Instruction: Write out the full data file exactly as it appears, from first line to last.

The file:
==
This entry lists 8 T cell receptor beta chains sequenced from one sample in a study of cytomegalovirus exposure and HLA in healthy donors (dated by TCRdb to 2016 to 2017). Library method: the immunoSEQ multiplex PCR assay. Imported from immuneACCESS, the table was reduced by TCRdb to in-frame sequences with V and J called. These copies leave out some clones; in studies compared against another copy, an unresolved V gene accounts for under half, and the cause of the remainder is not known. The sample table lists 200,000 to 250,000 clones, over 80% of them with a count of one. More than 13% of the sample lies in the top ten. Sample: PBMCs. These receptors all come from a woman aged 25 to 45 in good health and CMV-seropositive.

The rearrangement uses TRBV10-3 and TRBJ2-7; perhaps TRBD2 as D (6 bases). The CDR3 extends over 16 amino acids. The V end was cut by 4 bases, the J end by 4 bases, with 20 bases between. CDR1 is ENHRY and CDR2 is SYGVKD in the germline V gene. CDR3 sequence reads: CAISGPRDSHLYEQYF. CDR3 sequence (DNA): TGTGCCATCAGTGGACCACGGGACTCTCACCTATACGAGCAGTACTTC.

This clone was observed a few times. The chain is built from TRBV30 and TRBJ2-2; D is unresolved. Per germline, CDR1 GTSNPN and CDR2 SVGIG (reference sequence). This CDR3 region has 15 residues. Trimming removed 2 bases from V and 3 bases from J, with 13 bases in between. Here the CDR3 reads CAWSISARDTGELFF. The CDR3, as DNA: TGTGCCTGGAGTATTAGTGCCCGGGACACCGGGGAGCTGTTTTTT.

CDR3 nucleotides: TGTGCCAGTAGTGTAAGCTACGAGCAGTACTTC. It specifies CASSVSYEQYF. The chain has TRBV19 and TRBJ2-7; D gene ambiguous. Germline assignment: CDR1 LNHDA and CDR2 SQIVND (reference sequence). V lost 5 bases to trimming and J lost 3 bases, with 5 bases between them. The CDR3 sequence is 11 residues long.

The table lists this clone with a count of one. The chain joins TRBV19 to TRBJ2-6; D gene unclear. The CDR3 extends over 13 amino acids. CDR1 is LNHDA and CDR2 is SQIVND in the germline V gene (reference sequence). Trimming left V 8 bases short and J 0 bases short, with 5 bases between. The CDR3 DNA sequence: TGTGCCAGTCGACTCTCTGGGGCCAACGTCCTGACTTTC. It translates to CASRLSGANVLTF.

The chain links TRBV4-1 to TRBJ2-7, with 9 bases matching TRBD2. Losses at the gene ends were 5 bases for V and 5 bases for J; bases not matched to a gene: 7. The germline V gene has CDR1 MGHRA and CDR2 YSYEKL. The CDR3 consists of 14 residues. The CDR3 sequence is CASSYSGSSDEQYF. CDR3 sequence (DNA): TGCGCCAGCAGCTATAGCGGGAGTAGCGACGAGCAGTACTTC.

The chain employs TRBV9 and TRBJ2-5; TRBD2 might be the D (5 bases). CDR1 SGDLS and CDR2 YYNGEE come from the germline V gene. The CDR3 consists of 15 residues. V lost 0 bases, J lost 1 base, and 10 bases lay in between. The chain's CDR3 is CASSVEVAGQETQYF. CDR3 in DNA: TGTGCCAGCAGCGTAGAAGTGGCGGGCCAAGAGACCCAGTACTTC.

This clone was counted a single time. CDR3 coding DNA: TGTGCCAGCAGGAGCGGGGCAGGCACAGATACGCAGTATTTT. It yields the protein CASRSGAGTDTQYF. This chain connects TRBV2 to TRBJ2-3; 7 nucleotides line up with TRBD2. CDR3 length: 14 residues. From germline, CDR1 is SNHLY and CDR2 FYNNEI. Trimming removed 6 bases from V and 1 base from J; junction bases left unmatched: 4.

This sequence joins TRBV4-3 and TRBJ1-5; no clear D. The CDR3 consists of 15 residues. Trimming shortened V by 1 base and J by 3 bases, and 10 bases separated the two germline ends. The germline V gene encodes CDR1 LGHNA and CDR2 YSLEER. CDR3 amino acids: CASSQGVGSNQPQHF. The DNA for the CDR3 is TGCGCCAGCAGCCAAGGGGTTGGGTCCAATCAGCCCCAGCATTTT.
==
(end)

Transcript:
This entry lists 8 T cell receptor beta chains sequenced from one sample in a study of cytomegalovirus exposure and HLA in healthy donors (dated by TCRdb to 2016 to 2017). Library method: the immunoSEQ multiplex PCR assay. Imported from immuneACCESS, the table was reduced by TCRdb to in-frame sequences with V and J called. These copies leave out some clones; in studies compared against another copy, an unresolved V gene accounts for under half, and the cause of the remainder is not known. The sample table lists 200,000 to 250,000 clones, over 80% of them with a count of one. More than 13% of the sample lies in the top ten. Sample: PBMCs. These receptors all come from a woman aged 25 to 45 in good health and CMV-seropositive.

The rearrangement uses TRBV10-3 and TRBJ2-7; perhaps TRBD2 as D (6 bases). The CDR3 extends over 16 amino acids. The V end was cut by 4 bases, the J end by 4 bases, with 20 bases between. CDR1 is ENHRY and CDR2 is SYGVKD in the germline V gene. CDR3 sequence reads: CAISGPRDSHLYEQYF. CDR3 sequence (DNA): TGTGCCATCAGTGGACCACGGGACTCTCACCTATACGAGCAGTACTTC.

This clone was observed a few times. The chain is built from TRBV30 and TRBJ2-2; D is unresolved. Per germline, CDR1 GTSNPN and CDR2 SVGIG (reference sequence). This CDR3 region has 15 residues. Trimming removed 2 bases from V and 3 bases from J, with 13 bases in between. Here the CDR3 reads CAWSISARDTGELFF. The CDR3, as DNA: TGTGCCTGGAGTATTAGTGCCCGGGACACCGGGGAGCTGTTTTTT.

CDR3 nucleotides: TGTGCCAGTAGTGTAAGCTACGAGCAGTACTTC. It specifies CASSVSYEQYF. The chain has TRBV19 and TRBJ2-7; D gene ambiguous. Germline assignment: CDR1 LNHDA and CDR2 SQIVND (reference sequence). V lost 5 bases to trimming and J lost 3 bases, with 5 bases between them. The CDR3 sequence is 11 residues long.

The table lists this clone with a count of one. The chain joins TRBV19 to TRBJ2-6; D gene unclear. The CDR3 extends over 13 amino acids. CDR1 is LNHDA and CDR2 is SQIVND in the germline V gene (reference sequence). Trimming left V 8 bases short and J 0 bases short, with 5 bases between. The CDR3 DNA sequence: TGTGCCAGTCGACTCTCTGGGGCCAACGTCCTGACTTTC. It translates to CASRLSGANVLTF.

The chain links TRBV4-1 to TRBJ2-7, with 9 bases matching TRBD2. Losses at the gene ends were 5 bases for V and 5 bases for J; bases not matched to a gene: 7. The germline V gene has CDR1 MGHRA and CDR2 YSYEKL. The CDR3 consists of 14 residues. The CDR3 sequence is CASSYSGSSDEQYF. CDR3 sequence (DNA): TGCGCCAGCAGCTATAGCGGGAGTAGCGACGAGCAGTACTTC.

The chain employs TRBV9 and TRBJ2-5; TRBD2 might be the D (5 bases). CDR1 SGDLS and CDR2 YYNGEE come from the germline V gene. The CDR3 consists of 15 residues. V lost 0 bases, J lost 1 base, and 10 bases lay in between. The chain's CDR3 is CASSVEVAGQETQYF. CDR3 in DNA: TGTGCCAGCAGCGTAGAAGTGGCGGGCCAAGAGACCCAGTACTTC.

This clone was counted a single time. CDR3 coding DNA: TGTGCCAGCAGGAGCGGGGCAGGCACAGATACGCAGTATTTT. It yields the protein CASRSGAGTDTQYF. This chain connects TRBV2 to TRBJ2-3; 7 nucleotides line up with TRBD2. CDR3 length: 14 residues. From germline, CDR1 is SNHLY and CDR2 FYNNEI. Trimming removed 6 bases from V and 1 base from J; junction bases left unmatched: 4.

This sequence joins TRBV4-3 and TRBJ1-5; no clear D. The CDR3 consists of 15 residues. Trimming shortened V by 1 base and J by 3 bases, and 10 bases separated the two germline ends. The germline V gene encodes CDR1 LGHNA and CDR2 YSLEER. CDR3 amino acids: CASSQGVGSNQPQHF. The DNA for the CDR3 is TGCGCCAGCAGCCAAGGGGTTGGGTCCAATCAGCCCCAGCATTTT.